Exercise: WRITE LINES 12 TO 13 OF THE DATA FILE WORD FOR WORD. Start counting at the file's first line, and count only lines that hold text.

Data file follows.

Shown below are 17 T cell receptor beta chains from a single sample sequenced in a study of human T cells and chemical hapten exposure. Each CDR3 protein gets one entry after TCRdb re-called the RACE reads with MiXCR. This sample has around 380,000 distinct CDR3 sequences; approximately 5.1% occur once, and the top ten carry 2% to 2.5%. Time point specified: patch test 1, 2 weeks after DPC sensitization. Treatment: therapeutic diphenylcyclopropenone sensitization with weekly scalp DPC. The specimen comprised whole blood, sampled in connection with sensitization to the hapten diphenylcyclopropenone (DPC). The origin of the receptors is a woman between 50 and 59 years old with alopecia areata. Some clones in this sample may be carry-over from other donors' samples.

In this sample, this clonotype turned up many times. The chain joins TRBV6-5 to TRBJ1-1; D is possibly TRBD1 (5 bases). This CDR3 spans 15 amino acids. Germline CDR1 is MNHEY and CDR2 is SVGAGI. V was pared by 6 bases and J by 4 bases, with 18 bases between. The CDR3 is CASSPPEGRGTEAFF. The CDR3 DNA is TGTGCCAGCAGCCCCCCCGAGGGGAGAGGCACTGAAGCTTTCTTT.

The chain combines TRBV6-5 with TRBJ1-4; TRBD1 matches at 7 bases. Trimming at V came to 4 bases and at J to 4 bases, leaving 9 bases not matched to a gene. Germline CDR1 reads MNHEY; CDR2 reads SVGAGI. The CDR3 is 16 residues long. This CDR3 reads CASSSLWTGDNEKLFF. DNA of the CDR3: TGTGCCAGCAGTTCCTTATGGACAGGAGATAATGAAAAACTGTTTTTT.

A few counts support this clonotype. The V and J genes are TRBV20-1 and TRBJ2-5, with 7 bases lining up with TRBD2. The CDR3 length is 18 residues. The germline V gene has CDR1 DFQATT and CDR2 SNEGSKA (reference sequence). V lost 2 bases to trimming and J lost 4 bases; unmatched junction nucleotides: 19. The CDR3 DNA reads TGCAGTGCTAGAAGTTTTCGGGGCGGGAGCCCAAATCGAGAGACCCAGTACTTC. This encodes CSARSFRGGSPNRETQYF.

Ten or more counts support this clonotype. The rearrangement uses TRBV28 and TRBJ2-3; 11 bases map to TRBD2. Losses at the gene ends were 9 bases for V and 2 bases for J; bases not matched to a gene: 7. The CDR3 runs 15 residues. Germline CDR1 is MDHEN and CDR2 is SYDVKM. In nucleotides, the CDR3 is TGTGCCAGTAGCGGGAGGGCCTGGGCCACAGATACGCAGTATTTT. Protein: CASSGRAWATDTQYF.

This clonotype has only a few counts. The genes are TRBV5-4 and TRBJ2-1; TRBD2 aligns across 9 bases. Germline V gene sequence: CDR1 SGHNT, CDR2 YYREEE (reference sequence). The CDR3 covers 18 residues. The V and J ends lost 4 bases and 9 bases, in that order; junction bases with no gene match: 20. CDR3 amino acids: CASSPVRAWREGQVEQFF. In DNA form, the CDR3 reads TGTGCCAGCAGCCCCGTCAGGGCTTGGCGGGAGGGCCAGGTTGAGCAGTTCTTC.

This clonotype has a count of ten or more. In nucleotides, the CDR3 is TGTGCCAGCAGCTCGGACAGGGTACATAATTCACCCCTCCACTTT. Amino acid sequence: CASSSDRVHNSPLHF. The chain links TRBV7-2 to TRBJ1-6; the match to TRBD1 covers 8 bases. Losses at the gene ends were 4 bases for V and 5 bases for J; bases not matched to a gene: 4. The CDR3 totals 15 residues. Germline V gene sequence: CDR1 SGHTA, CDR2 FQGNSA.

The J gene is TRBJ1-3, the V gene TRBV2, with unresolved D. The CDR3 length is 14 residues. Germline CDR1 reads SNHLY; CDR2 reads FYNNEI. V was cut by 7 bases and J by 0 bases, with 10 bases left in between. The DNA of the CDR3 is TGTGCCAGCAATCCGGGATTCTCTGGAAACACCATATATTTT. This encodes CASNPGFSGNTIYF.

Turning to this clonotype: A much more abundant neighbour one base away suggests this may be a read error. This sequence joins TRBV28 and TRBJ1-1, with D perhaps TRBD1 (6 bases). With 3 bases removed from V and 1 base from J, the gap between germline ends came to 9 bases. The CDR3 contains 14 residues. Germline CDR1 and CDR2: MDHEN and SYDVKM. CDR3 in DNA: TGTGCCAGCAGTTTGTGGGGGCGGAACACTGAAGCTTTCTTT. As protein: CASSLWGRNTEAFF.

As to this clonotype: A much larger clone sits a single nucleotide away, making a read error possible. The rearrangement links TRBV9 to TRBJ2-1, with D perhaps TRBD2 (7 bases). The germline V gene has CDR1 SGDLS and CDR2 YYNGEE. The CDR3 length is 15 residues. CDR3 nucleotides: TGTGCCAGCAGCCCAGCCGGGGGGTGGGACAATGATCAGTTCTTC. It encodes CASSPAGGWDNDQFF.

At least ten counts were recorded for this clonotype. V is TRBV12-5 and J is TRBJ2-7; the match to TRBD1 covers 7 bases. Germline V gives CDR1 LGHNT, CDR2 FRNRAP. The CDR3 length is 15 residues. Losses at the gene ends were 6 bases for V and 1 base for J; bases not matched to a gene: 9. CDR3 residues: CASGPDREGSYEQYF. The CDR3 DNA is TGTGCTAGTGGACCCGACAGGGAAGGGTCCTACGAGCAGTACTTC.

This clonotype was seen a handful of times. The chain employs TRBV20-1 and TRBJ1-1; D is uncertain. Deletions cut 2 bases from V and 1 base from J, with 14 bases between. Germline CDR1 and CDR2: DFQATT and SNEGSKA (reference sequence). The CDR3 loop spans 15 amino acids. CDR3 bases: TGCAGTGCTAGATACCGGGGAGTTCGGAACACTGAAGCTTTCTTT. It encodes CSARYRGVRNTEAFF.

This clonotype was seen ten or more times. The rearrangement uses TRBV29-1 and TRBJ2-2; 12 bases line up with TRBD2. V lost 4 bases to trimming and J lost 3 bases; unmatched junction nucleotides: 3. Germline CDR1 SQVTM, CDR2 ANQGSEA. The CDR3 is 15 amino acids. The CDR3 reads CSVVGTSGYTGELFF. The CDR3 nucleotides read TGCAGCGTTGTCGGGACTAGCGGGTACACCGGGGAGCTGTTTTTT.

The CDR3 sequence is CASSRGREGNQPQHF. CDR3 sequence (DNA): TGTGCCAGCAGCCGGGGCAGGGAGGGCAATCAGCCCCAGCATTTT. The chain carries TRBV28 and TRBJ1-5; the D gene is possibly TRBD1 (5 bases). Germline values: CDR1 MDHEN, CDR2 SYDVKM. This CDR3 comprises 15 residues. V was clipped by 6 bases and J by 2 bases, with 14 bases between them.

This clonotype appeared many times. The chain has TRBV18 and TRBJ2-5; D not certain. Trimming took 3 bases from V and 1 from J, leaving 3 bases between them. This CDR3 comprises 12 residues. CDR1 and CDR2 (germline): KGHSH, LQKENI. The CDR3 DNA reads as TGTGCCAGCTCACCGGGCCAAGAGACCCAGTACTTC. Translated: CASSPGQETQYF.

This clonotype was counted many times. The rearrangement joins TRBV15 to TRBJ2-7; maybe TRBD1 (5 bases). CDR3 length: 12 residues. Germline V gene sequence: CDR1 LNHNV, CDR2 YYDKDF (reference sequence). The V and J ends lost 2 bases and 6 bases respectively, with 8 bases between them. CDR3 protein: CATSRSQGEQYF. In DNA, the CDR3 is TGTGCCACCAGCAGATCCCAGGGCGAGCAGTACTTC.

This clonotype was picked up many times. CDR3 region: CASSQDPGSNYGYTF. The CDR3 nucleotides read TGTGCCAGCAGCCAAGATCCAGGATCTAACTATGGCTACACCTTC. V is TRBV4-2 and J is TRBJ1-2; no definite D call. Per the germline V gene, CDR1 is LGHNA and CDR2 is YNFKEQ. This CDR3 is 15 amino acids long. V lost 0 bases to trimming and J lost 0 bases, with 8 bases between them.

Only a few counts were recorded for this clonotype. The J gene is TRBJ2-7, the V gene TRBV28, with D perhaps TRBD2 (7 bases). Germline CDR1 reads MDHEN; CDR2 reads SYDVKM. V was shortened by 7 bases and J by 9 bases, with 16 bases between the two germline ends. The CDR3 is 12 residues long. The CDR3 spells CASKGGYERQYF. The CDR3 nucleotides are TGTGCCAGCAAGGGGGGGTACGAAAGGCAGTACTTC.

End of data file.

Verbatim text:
This clonotype was seen a handful of times. The chain employs TRBV20-1 and TRBJ1-1; D is uncertain. Deletions cut 2 bases from V and 1 base from J, with 14 bases between. Germline CDR1 and CDR2: DFQATT and SNEGSKA (reference sequence). The CDR3 loop spans 15 amino acids. CDR3 bases: TGCAGTGCTAGATACCGGGGAGTTCGGAACACTGAAGCTTTCTTT. It encodes CSARYRGVRNTEAFF.

This clonotype was seen ten or more times. The rearrangement uses TRBV29-1 and TRBJ2-2; 12 bases line up with TRBD2. V lost 4 bases to trimming and J lost 3 bases; unmatched junction nucleotides: 3. Germline CDR1 SQVTM, CDR2 ANQGSEA. The CDR3 is 15 amino acids. The CDR3 reads CSVVGTSGYTGELFF. The CDR3 nucleotides read TGCAGCGTTGTCGGGACTAGCGGGTACACCGGGGAGCTGTTTTTT.